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Coca-Cola CEO Forgoes $2.5 Million Bonus as Profit Lags Target

(Mar 13): Coca-Cola Co. Chief Executive Officer Muhtar Kent declined to accept a $2.5 million bonus after the world’s largest beverage maker missed its profit target last year.

Kent was eligible for the pay but didn’t take it “in light of the difficult but necessary decisions required as the company implements strategic actions to accelerate growth,” Atlanta- based Coca-Cola said in a filing Thursday. “We remain confident that the strategic actions management is taking are laying the groundwork for sustainable growth in the years ahead.”

Coca-Cola has been grappling with sluggish international growth and mounting concerns in the U.S. that sugary beverages contribute to obesity. The company also has been defending itself against allegations by shareholder Wintergreen Advisers LLC that its employee compensation plan is excessive. The company reduced the potential payouts after Warren Buffett, its largest investor, also spoke out.

Coca-Cola’s earnings per share rose about 5 percent last year, excluding the effects of currency fluctuations. While that was short of the company’s long-term goal for growth at a high single-digit percentage rate, it was enough to qualify Kent for a bonus.
Coca-Cola is facing similar threat as MacDonald, upon a popularity of healthy diet lifestyle.

Most of my friends, have a very tight control on fast-food meal of their kids. I reckon most diet conscious parents will avoid Mac meal and Coke drink...

Coke a good snack?

NEW YORK — Coca-Cola is working with fitness and nutrition experts who suggest its soda as a treat — at a time when the world’s biggest beverage maker is being blamed for helping to fuel obesity rates.

Several experts wrote online posts for American Heart Month, with each including a mini can of Coke or soft drink as a snack idea. The pieces — which appeared on nutrition blogs and other sites, including those of major newspapers — offer a window into the many ways food companies work behind the scenes to cast their products in a positive light, often with the help of third parties who are seen as trusted authorities.
everything that we eat has sugar in one form or another or converts to it eventually. Fried chicken contains flour, I heard factory made fish balls, fish cake, fish crackers contains flour used for binding and also to add bulk.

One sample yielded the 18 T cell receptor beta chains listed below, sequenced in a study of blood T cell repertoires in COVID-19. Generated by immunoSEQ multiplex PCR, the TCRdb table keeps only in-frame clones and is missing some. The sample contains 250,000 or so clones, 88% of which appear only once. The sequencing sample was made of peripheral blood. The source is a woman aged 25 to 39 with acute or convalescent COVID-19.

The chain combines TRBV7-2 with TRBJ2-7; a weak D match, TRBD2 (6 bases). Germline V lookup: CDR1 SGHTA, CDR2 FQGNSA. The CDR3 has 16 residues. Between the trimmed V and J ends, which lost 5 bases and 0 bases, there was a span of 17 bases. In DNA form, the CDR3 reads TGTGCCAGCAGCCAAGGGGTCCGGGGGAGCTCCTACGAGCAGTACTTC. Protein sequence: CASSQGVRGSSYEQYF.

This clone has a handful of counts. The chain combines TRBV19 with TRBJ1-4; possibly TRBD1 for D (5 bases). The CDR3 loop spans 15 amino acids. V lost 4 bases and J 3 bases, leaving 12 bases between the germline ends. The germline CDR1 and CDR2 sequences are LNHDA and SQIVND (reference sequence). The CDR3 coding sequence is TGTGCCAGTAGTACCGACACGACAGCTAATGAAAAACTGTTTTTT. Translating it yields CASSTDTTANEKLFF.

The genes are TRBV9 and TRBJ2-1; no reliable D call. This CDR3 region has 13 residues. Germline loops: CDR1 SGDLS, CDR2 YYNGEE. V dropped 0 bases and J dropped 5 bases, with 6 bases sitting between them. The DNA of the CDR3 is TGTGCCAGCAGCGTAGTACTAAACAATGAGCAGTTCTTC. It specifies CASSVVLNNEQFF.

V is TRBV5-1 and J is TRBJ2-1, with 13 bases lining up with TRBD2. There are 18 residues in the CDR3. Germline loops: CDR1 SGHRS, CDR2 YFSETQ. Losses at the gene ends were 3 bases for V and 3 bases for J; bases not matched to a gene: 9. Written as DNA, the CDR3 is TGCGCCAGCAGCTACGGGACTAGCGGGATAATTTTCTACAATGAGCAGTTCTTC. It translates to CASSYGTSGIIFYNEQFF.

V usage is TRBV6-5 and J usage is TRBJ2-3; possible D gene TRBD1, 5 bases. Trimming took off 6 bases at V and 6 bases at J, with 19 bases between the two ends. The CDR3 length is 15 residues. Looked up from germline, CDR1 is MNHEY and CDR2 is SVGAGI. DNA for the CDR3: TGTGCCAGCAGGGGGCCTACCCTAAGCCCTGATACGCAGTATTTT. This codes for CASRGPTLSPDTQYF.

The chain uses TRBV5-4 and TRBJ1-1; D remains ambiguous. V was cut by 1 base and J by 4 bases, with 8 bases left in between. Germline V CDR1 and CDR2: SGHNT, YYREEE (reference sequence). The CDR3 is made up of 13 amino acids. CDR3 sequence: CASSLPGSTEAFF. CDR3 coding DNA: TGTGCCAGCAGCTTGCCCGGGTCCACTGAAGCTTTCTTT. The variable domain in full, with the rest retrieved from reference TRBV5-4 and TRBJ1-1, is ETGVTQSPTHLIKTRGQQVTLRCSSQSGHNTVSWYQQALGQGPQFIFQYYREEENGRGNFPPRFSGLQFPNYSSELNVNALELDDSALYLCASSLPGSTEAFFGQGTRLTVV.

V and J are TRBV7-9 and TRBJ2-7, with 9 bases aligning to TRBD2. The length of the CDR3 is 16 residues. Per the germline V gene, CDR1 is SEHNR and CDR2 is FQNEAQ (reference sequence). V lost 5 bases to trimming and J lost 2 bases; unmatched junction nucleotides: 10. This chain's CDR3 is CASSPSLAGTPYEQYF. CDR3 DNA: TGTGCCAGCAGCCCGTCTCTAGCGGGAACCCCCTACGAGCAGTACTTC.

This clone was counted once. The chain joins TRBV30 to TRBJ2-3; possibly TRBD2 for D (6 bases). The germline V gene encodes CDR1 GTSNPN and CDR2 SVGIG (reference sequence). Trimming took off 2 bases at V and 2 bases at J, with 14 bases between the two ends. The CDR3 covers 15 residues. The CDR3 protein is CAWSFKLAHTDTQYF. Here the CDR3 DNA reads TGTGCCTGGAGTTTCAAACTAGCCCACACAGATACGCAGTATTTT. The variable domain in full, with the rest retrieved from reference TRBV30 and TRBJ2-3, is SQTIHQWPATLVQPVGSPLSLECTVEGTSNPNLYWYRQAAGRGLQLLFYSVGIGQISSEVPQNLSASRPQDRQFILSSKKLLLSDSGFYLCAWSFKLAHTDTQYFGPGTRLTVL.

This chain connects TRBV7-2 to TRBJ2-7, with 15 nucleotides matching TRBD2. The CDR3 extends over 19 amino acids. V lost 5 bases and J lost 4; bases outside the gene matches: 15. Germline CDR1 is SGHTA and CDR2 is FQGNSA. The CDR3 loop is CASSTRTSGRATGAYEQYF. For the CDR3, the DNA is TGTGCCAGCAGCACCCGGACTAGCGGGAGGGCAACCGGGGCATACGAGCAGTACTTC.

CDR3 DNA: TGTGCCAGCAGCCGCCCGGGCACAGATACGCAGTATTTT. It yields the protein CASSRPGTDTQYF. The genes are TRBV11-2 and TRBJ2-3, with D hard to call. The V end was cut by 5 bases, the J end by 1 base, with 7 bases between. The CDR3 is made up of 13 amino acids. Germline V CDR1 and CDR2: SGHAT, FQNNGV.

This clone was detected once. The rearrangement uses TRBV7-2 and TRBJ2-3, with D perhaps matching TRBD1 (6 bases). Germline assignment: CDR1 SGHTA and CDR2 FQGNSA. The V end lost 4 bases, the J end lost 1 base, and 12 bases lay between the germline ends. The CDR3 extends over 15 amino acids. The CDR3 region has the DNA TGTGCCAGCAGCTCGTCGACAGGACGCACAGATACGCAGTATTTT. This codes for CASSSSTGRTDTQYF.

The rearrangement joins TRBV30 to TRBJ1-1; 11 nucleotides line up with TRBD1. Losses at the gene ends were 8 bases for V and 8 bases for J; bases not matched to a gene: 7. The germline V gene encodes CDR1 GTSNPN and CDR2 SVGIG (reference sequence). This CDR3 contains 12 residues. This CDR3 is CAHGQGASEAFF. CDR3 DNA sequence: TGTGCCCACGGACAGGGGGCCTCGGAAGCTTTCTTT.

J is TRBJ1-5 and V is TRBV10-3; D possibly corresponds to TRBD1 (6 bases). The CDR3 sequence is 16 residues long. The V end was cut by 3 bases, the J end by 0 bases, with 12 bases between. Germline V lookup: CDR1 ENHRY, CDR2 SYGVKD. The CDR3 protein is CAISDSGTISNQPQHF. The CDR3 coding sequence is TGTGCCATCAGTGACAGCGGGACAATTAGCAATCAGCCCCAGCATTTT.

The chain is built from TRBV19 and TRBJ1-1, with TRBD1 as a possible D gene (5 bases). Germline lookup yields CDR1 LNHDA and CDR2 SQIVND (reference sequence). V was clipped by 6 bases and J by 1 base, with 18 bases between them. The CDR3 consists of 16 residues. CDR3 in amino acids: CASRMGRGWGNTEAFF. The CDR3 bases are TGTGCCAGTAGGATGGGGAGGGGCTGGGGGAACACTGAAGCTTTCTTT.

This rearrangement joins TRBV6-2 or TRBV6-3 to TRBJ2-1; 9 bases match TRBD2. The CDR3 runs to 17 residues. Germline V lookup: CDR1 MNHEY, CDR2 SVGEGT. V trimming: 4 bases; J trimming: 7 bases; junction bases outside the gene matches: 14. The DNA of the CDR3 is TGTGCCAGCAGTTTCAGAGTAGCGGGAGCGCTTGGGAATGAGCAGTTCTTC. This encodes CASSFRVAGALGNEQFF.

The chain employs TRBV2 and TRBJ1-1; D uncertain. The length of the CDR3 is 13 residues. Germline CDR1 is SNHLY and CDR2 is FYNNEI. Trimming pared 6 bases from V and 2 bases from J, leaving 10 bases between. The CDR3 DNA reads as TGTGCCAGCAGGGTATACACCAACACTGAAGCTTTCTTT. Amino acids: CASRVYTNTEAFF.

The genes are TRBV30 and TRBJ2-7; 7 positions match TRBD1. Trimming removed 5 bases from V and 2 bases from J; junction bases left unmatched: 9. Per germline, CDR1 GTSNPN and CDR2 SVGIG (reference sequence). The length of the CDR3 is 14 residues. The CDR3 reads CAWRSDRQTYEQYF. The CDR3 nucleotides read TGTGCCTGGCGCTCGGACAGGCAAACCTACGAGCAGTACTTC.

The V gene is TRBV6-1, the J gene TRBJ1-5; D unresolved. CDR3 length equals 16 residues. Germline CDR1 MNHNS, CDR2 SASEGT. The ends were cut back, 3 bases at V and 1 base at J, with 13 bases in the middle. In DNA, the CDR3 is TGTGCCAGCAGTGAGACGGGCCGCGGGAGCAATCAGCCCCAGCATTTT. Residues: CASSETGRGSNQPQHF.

those health conscious slimming conscious ladies avoid fatty or sugary hawker foods but queue up at bakery buy loads and loads and loads of bread what gives? Big Grin
(18-03-2015, 10:27 AM)sgd Wrote: [ -> ]everything that we eat has sugar in one form or another or converts to it eventually. Fried chicken contains flour, I heard factory made fish balls, fish cake, fish crackers contains flour used for binding and also to add bulk.

those health conscious slimming conscious ladies avoid fatty or sugary hawker foods but queue up at bakery buy loads and loads and loads of bread what gives? Big Grin
Hence, eat less bread and rice as well Wink
Offtopic, but u can google on the harms of excessive sugar. Modern society food is much different from one generation ago.

Sent from my D5503 using Tapatalk
I get the feeling these ladies what they doing is buying eye candy, the same irresistible urge you can see if you throw these ladies into mall they will head straight for the shoe shop and spend hours there trying on every single pair they lay their eyes upon. They buying bread that look like nice shoes.
A few data can be extracted from the deal.

China Culiangwang market cap is $230 million, and with NP is $31 million, and asset of $219 million. It gives the P/E of 7.4, and the P/B 1.05, which is cheap for an established F&B stock, IMO.

Coke agree to buy with $400.5 million, means P/E of 12.9, and P/B of 1.8

(not vested)

Coke to buy China multi-grain drinks maker for $400 million

HONG KONG - Coca-Cola Co has agreed to buy the beverage business of China Culiangwang Beverages Holdings Ltd for $400.5 million including debt, to get a foothold in the fast growing multi-grain drinks category.

The deal marks Coke's first takeover in China since the country's antitrust regulator blocked its bid to buy local fruit juice maker Huiyuan in 2010.

Following the disposal of the beverage business, China Culiangwang will continue to develop its consumer products business, the company said in a stock exchange statement. The sale is subject approval from Chinese antitrust approvals.

Coke is paying a premium to China Culiangwang's market value of $230 million. The company's shares, which have more than doubled this year, were suspended ahead of the announcement. They will resume trading on Monday.

"The proposed acquisition is in line with Coca-Cola China's strategy to continue providing a diverse range of beverage products to Chinese consumers with plant-based protein drinks representing a growing beverage category in China," Coke said in a statement.

Established in 1998, China Culiangwang, manufactures red bean and green drinks and owns and sells "Cu Liang Wang" branded beverages and food products.

The beverage business earned a net profit after tax of 193 million yuan ($31 million) for the year to April 2014.

It had assets of HK$1.7 billion ($219 million) as of end October, 2014.

Standard Chartered acted as the exclusive financial advisory to China Culiangwang, the statement said. REUTERS
AB InBev-SABMiller beer deal stymies Coke’s strategy
  • OCTOBER 16, 2015 12:00AM

[Image: 436774-85eef80c-72f0-11e5-87c5-82c509632f8f.jpg]
SABMiller is a key Coke bottler in Africa, while AB InBev bottles Pepsi beverages in Latin America.Source: Supplied
[b]Coca-Cola has a tough decision to make in the wake of Anheuser-Busch InBev’s planned $US104.2 billion ($141bn) takeover of rival brewer SABMiller.[/b]